STEVE INSKEEP, HOST:

Decades after it was launched, NASA's Voyager 1 probe is still making news. The Voyager 1 and 2 spacecraft were launched in the 1970s.

LINDA WERTHEIMER, HOST:

In the 1980s, they passed close by Jupiter, Saturn, Uranus and Neptune, making significant discoveries along the way. Now, Voyager 1 is sending back information suggesting that it is reaching the edge of the solar system.

INSKEEP: It's already far beyond any planet, and it's about to leave the space that is influenced by the energy from the sun. Dr. Ed Stone is chief scientist of the Voyager space program. He has been since the beginning, and he describes the solar system as a kind of a bubble whose size is defined by solar winds, propelled outward from the Sun.

This is a spacecraft that passed the last planet in the solar system more than a couple of decades ago, but is still within the solar system as you understand it.

DR. ED STONE: It's still inside the solar bubble. That's correct. We're still bathed by the same solar wind that we have been for the last 30-some years. But once we leave the bubble, we will be, for the first time, surrounded by winds that came from the explosion of other stars.

INSKEEP: When this was launched in the 1970s, did you anticipate the spacecraft lasting long enough that it would actually leave the solar system?

STONE: Well, we hoped that, in fact, it would. And part of the original design of the mission was an interstellar phase. But, of course, none of us knew exactly how large the bubble was that we were inside. So, we didn't know whether the spacecraft could last as long as it has. When the two Voyagers were launched, in 1977, the space age itself was only 20 years old. So there was no evidence or experience that would suggest that they could last as long as they have.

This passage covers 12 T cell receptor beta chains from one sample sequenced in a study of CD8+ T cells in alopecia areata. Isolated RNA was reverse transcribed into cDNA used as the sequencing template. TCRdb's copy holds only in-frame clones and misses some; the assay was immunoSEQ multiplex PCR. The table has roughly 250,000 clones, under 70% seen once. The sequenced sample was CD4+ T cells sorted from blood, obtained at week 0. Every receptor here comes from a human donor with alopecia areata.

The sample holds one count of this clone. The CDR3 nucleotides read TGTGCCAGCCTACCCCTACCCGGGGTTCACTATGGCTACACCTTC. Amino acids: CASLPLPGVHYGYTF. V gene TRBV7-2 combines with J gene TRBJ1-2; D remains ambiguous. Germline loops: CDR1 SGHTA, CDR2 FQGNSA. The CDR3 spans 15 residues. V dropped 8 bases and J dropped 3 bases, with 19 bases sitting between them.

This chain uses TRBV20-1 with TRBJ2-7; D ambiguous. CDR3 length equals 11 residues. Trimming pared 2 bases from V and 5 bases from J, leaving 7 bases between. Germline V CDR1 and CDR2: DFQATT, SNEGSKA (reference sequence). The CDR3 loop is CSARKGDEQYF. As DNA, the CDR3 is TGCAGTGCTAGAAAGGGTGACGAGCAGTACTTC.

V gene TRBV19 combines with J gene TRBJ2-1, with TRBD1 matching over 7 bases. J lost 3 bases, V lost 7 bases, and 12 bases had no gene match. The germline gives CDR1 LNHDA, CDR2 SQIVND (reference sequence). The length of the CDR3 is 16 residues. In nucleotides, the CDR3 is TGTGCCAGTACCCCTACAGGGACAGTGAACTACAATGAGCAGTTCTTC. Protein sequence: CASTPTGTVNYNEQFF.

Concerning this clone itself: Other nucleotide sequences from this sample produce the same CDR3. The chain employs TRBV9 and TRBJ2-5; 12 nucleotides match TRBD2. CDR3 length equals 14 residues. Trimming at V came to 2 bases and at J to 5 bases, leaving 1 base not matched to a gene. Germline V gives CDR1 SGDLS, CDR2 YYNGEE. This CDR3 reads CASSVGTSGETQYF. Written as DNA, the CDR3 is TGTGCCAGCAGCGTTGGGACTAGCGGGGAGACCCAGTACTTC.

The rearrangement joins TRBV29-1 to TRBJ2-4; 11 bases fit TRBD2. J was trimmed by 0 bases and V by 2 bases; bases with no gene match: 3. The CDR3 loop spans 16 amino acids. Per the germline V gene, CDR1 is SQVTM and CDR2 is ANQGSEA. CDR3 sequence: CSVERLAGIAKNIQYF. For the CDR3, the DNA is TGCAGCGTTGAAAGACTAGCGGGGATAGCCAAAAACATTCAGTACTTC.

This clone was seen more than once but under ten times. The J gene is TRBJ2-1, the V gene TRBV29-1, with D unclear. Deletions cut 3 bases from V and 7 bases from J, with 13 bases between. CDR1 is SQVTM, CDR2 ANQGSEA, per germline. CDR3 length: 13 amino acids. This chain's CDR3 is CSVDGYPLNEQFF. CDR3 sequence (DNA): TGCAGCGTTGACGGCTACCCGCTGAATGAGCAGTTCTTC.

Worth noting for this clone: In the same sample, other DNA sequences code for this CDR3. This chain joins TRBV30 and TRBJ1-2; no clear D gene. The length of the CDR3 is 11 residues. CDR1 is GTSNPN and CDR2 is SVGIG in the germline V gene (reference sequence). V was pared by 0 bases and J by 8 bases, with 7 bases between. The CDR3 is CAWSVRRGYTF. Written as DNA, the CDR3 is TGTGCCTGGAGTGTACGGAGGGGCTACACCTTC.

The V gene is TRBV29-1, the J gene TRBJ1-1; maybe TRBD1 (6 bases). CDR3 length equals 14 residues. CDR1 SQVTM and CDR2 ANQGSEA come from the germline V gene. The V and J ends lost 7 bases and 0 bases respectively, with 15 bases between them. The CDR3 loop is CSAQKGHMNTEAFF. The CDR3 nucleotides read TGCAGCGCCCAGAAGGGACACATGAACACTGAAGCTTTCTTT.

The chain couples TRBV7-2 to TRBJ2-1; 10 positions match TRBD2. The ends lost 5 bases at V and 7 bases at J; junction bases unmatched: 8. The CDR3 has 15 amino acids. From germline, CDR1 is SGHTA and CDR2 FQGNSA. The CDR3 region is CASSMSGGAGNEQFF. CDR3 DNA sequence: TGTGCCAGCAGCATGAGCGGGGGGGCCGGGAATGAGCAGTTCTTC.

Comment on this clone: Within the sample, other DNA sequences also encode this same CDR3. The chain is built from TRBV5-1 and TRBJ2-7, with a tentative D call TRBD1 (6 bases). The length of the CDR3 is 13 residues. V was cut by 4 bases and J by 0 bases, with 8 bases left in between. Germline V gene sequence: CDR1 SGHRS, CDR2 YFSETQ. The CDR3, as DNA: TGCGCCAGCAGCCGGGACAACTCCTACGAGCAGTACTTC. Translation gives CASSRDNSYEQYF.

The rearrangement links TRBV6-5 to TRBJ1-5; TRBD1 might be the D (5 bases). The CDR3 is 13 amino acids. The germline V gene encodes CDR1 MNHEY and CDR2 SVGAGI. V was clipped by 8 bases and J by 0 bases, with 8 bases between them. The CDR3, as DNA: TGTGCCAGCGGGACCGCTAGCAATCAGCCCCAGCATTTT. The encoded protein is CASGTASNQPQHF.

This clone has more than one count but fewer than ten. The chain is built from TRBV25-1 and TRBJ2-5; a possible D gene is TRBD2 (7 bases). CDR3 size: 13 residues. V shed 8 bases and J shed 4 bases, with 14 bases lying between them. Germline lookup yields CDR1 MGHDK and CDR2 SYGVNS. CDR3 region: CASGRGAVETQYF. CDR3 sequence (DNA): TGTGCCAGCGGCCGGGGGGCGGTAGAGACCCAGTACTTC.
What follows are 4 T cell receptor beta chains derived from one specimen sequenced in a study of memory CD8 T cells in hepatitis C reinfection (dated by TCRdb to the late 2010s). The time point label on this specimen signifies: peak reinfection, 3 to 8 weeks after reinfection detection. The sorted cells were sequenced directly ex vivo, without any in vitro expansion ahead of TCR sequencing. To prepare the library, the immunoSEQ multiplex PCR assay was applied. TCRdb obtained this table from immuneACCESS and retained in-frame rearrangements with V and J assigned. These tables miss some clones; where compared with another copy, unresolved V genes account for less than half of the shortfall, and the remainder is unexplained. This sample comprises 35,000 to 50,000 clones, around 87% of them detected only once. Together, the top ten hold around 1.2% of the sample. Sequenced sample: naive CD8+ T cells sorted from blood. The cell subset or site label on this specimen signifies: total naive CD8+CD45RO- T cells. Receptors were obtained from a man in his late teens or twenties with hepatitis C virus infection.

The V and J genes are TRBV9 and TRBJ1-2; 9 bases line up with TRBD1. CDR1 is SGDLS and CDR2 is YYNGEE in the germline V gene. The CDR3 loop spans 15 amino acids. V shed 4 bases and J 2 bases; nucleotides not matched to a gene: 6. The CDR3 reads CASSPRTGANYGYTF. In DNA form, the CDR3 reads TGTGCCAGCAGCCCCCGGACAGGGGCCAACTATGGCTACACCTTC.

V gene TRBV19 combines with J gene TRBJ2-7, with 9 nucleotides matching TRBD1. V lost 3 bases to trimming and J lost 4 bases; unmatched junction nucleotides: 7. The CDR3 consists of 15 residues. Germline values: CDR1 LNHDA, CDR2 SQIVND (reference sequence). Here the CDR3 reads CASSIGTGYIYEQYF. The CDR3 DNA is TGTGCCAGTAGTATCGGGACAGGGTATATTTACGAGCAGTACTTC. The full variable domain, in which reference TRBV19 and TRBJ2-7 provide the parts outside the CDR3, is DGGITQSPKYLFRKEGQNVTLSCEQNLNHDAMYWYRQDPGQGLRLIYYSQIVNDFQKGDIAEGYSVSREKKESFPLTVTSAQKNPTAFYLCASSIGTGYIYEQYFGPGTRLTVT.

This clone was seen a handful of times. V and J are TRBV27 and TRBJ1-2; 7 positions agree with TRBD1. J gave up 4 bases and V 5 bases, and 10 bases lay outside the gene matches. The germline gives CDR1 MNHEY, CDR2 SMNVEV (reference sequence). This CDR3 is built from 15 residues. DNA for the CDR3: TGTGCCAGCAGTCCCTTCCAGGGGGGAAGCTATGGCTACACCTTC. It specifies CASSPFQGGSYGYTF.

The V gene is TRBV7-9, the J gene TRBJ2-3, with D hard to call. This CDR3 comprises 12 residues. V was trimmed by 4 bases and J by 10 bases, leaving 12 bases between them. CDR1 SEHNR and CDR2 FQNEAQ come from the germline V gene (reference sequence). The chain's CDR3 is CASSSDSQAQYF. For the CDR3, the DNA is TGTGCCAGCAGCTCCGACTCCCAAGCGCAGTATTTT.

INSKEEP: Oh, no. Wait a minute. You're saying that up until now no one has known exactly how big the solar system is, as you define it - the area that is covered by the solar wind.

STONE: That's correct. We have only had estimates, so we didn't know whether we were inside of a smaller or larger heliosphere. And that's because the size of the bubble is determined by this pressure of the wind blowing outward, pushing against the wind outside. And we don't know exactly - although we know a lot more today than we did 20 years ago - exactly how much pressure there is outside pushing back.

INSKEEP: OK, so just in terms of miles, if you can give me a figure. If we think of the solar system as this giant ball with the Sun as a point at the center of it, how big across is it?

STONE: It's a comet-shaped object, so we're headed toward the nose of the comet. Voyager 1, now, is 11 billion miles from the Sun. And my expectation that is that it's probably, at most, another billion miles. And may, in fact, be only a few hundred million miles before we reach the edge of the bubble. We're getting very close now.

(SOUNDBITE OF LAUGHTER)

INSKEEP: I'm just imagining an interstate road sign: One Billion Miles to Go.

STONE: Right, that's three years for Voyager 1. One billion miles every three years.

INSKEEP: And when you say it's comet-shaped and you're heading toward the nose of the comet, you're saying that 11, 12 billion miles, give or take, is the closest exit from the solar system. If you'd gone the other direction it'd be much farther.

STONE: That is exactly correct. If we had gone down the tail it would be a very long journey to get outside into interstellar space.

INSKEEP: And, of course, there is just immeasurable distances beyond - beyond the solar system.

STONE: Yes. Yes, that's correct. The two Voyager spacecraft will be orbiting the center of our galaxy but very distant from any other object in the galaxy.

INSKEEP: Is this boundary line, that you seem to be approaching, the last thing of interest that you could imagine Voyager encountering before it goes out of contact or goes out of service?